Pizza, “the world’s saddest polar bear”, is to be granted at least temporary reprieve from the display case in which he lives in the Grandview shopping mall in Guangzhou, southern China. This follows a global outcry, a one-million-signature petition, and the concerted efforts of 50 animal advocacy organisations in China.
This move is welcome news to all people who care about animal welfare in general and Pizza’s well-being in particular. Pizza was exhibiting what ethologists call “stereotypical behaviour” – pacing back and forth, “shaking his head from side to side, and sniffing and pawing at an air vent.”
In short, whether from boredom or stress at having camera bulbs flash in his eyes or the windows to his enclosure banged upon by visitors, Pizza appeared to be losing his mind.
Pizza’s plight is not unique. Even in more formal zoos and aquaria, social creatures used to roaming far, climbing high, or flying aloft are frequently kept – alone – in spaces too small to meet their basic needs, where they receive either too much attention of the wrong sort or indifference or neglect. Like Pizza, these animals circle their bare enclosures endlessly or spend their days with their faces turned to the wall in despair.
For now, Pizza is being transferred to the zoo in Tianjin, near Beijing, where he was born. The mall’s spokesperson says that once renovations are made to the bear’s enclosure, he’ll be back. Qin Xiaona, director of the Beijing-based Capital Animal Welfare Association and one of the main voices speaking out on Pizza’s behalf has said of the three-year-old bear’s reprieve: “It’s a good decision, the right decision for Pizza, but it’s not the end. Temporary is not good enough.”
She’s correct – and not just for Pizza. What he and the 500 other species that Grandview houses deserve is room to roam, a chance to be with members of their own species, and an opportunity to express their natural behaviours – to seek a mate, hunt, hide, and play; in other words, to be free.
If, for whatever reason, they cannot survive in the wild, they should be retired to sanctuaries in regions that are climatically and geographically appropriate.
However, it’s what we curious, acquisitive, bipedal primates want and need that baffles and intrigues me. Across societies, we’re drawn to charismatic wild animals, like bears, lions, wolves, tigers, eagles, among others. These top predators have wielded their talismanic power over our imaginations from perhaps before the time our species came to consider itself separate from (and superior to) them. We crave their physical energy, their “otherness,” their fearsome strength and uncommon grace as well as their more highly developed senses (compared to ours), like smell and hearing.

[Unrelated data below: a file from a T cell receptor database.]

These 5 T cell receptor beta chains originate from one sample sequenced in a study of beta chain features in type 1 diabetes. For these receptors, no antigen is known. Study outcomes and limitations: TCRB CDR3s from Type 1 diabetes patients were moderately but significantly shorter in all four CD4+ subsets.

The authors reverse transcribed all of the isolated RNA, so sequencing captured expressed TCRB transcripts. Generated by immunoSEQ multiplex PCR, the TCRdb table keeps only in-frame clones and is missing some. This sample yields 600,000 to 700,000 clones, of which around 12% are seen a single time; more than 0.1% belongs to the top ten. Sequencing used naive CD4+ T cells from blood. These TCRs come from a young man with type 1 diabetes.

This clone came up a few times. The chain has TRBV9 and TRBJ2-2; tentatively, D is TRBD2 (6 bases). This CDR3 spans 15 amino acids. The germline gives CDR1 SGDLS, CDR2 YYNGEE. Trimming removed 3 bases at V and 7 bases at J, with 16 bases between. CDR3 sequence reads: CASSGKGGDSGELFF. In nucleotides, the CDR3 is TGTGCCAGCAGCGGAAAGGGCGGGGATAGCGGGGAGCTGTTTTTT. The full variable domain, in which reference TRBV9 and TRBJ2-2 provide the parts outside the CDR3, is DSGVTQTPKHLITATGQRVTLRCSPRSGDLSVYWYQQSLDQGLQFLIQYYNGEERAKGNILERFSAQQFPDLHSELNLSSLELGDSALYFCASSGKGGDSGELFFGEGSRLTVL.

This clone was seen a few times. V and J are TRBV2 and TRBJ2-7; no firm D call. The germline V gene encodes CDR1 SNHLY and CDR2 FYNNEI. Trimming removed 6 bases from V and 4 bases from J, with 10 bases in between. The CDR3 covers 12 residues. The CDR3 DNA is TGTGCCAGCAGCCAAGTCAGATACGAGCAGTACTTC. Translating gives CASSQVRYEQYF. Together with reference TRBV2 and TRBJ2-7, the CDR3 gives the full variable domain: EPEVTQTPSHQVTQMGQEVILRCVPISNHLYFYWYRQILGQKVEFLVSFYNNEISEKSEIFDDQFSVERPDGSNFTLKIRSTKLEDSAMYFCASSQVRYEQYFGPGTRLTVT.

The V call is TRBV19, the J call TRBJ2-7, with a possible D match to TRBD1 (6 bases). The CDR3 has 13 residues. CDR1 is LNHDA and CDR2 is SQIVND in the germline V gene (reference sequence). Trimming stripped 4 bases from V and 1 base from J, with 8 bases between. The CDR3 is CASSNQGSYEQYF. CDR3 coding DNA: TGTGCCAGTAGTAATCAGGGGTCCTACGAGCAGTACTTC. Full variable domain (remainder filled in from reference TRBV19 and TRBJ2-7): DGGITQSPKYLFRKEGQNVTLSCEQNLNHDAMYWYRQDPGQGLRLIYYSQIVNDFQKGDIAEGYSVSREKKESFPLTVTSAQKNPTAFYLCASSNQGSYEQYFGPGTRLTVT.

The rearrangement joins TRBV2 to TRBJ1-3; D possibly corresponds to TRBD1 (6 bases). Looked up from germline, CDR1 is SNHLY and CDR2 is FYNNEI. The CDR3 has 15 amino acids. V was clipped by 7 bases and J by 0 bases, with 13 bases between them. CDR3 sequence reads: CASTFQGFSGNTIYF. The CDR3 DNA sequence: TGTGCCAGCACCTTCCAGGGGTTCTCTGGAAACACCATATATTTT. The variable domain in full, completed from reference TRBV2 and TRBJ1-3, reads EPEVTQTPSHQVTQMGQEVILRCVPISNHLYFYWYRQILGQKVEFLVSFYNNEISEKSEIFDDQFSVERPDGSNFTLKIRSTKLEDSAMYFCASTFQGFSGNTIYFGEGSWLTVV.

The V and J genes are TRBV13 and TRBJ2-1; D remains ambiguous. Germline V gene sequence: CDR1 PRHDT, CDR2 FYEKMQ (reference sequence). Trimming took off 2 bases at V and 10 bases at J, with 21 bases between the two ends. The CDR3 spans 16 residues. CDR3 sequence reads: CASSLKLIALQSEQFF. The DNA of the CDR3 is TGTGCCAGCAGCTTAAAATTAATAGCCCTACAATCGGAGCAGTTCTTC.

Yet, whether these animals are confined in zoos and aquaria or in this particular shopping mall, we desire that proximity only to remove everything powerful and wild from them. We want them to acknowledge us, but not in a manner that demands anything of us, other than our entertainment, amusement, and our desire to exert control over them in their captive state.
Grandview’s placing of Pizza and other animals in its shopping emporium is not merely marketing sleight-of-hand. It’s a symbol of global consumer society’s objectification and commodification of nature. In this context, animals and nature only possess value if they’re monetised.
Pizza, whose very name describes his identity as something consumable, becomes yet another item to be displayed amid all the goods for sale in the mall. He’s another product shoppers can spend a bemused, delighted, or uninterested minute or two with, before moving on to another diversion.
Grandview installed Pizza in his ersatz winter landscape because it was worried about losing shoppers to online retailers. In other words, it needed a slice of the natural world to tear people away from the internet to actually visit the mall. (How many other malls in China or elsewhere will seek to do the same?) But what do most people do when confronted with the analogue, breathing, sensate bear? They resort to yet another screen to consign that live being to the camera in their phones, from Pizza’s real existence in his false reality to theirs.
The ultimate irony may be that Pizza’s solitary vigil in a diminished landscape echoes the climate crisis’s now iconic representation of a lone polar bear on a diminishing ice floe. In that sense, Pizza’s vanishing into the virtual world portends the disappearance of millions of other species because of humanity’s collective failure so far to act decisively to constrain greenhouse gas emissions.
Qin Xiaona’s observation that “temporary is not enough” could resonate far beyond the particular fates of Pizza and other captive animals like him. It could be a rallying call to hold the line at, or even reverse, our seemingly voracious destruction of this singular blue planet that’s home to us and millions of other species. They, like us, need a safe space free from objectification and destruction; where we can all breathe and be the unmediated, unrecorded animals that we once were and could be again.
Martin Rowe is the publisher at Lantern Books and the author of The Polar Bear in the Zoo: A Reflection. He is also a senior fellow of Brighter Green.
This article first appeared on chinadialogue.
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